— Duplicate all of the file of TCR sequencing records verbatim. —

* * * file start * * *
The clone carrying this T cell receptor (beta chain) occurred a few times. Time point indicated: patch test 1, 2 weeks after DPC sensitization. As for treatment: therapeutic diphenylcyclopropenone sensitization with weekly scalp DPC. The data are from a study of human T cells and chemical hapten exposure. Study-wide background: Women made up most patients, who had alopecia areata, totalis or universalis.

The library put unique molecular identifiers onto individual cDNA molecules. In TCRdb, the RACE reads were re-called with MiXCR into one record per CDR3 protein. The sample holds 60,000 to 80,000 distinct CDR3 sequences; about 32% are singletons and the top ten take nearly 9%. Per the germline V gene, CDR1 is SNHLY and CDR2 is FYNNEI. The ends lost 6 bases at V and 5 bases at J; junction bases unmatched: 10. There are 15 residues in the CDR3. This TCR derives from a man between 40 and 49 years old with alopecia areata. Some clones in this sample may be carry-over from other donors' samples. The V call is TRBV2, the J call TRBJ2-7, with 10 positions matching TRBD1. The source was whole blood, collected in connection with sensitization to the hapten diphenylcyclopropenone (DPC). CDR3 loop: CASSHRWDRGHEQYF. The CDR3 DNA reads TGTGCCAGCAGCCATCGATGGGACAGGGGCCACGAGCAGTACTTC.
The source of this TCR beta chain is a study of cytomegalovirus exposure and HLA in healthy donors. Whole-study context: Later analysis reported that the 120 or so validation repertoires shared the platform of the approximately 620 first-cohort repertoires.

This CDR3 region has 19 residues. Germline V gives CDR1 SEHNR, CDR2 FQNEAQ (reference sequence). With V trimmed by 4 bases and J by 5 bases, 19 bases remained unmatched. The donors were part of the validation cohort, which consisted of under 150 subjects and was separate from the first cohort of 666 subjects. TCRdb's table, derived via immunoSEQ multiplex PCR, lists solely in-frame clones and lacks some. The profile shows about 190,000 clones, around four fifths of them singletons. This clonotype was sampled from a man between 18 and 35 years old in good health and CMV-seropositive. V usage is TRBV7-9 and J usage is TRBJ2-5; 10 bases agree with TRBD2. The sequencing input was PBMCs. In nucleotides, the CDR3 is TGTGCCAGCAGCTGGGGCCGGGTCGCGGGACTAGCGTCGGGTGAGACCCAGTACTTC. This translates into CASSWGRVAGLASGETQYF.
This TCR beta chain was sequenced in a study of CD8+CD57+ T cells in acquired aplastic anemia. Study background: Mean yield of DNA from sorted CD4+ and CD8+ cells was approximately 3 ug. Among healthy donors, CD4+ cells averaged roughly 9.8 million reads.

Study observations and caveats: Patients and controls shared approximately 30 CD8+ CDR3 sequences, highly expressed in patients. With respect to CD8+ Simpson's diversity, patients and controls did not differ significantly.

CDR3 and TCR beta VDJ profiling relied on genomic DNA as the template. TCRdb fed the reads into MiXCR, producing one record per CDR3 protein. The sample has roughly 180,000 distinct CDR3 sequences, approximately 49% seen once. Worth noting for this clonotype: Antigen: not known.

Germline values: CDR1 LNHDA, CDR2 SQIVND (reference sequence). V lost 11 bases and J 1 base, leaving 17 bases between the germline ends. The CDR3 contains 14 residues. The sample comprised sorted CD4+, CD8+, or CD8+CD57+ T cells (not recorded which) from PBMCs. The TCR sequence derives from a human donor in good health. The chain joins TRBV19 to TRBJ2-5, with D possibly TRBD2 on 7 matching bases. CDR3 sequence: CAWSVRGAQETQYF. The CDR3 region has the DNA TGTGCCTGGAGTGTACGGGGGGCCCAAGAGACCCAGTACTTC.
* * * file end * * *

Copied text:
The clone carrying this T cell receptor (beta chain) occurred a few times. Time point indicated: patch test 1, 2 weeks after DPC sensitization. As for treatment: therapeutic diphenylcyclopropenone sensitization with weekly scalp DPC. The data are from a study of human T cells and chemical hapten exposure. Study-wide background: Women made up most patients, who had alopecia areata, totalis or universalis.

The library put unique molecular identifiers onto individual cDNA molecules. In TCRdb, the RACE reads were re-called with MiXCR into one record per CDR3 protein. The sample holds 60,000 to 80,000 distinct CDR3 sequences; about 32% are singletons and the top ten take nearly 9%. Per the germline V gene, CDR1 is SNHLY and CDR2 is FYNNEI. The ends lost 6 bases at V and 5 bases at J; junction bases unmatched: 10. There are 15 residues in the CDR3. This TCR derives from a man between 40 and 49 years old with alopecia areata. Some clones in this sample may be carry-over from other donors' samples. The V call is TRBV2, the J call TRBJ2-7, with 10 positions matching TRBD1. The source was whole blood, collected in connection with sensitization to the hapten diphenylcyclopropenone (DPC). CDR3 loop: CASSHRWDRGHEQYF. The CDR3 DNA reads TGTGCCAGCAGCCATCGATGGGACAGGGGCCACGAGCAGTACTTC.
The source of this TCR beta chain is a study of cytomegalovirus exposure and HLA in healthy donors. Whole-study context: Later analysis reported that the 120 or so validation repertoires shared the platform of the approximately 620 first-cohort repertoires.

This CDR3 region has 19 residues. Germline V gives CDR1 SEHNR, CDR2 FQNEAQ (reference sequence). With V trimmed by 4 bases and J by 5 bases, 19 bases remained unmatched. The donors were part of the validation cohort, which consisted of under 150 subjects and was separate from the first cohort of 666 subjects. TCRdb's table, derived via immunoSEQ multiplex PCR, lists solely in-frame clones and lacks some. The profile shows about 190,000 clones, around four fifths of them singletons. This clonotype was sampled from a man between 18 and 35 years old in good health and CMV-seropositive. V usage is TRBV7-9 and J usage is TRBJ2-5; 10 bases agree with TRBD2. The sequencing input was PBMCs. In nucleotides, the CDR3 is TGTGCCAGCAGCTGGGGCCGGGTCGCGGGACTAGCGTCGGGTGAGACCCAGTACTTC. This translates into CASSWGRVAGLASGETQYF.
This TCR beta chain was sequenced in a study of CD8+CD57+ T cells in acquired aplastic anemia. Study background: Mean yield of DNA from sorted CD4+ and CD8+ cells was approximately 3 ug. Among healthy donors, CD4+ cells averaged roughly 9.8 million reads.

Study observations and caveats: Patients and controls shared approximately 30 CD8+ CDR3 sequences, highly expressed in patients. With respect to CD8+ Simpson's diversity, patients and controls did not differ significantly.

CDR3 and TCR beta VDJ profiling relied on genomic DNA as the template. TCRdb fed the reads into MiXCR, producing one record per CDR3 protein. The sample has roughly 180,000 distinct CDR3 sequences, approximately 49% seen once. Worth noting for this clonotype: Antigen: not known.

Germline values: CDR1 LNHDA, CDR2 SQIVND (reference sequence). V lost 11 bases and J 1 base, leaving 17 bases between the germline ends. The CDR3 contains 14 residues. The sample comprised sorted CD4+, CD8+, or CD8+CD57+ T cells (not recorded which) from PBMCs. The TCR sequence derives from a human donor in good health. The chain joins TRBV19 to TRBJ2-5, with D possibly TRBD2 on 7 matching bases. CDR3 sequence: CAWSVRGAQETQYF. The CDR3 region has the DNA TGTGCCTGGAGTGTACGGGGGGCCCAAGAGACCCAGTACTTC.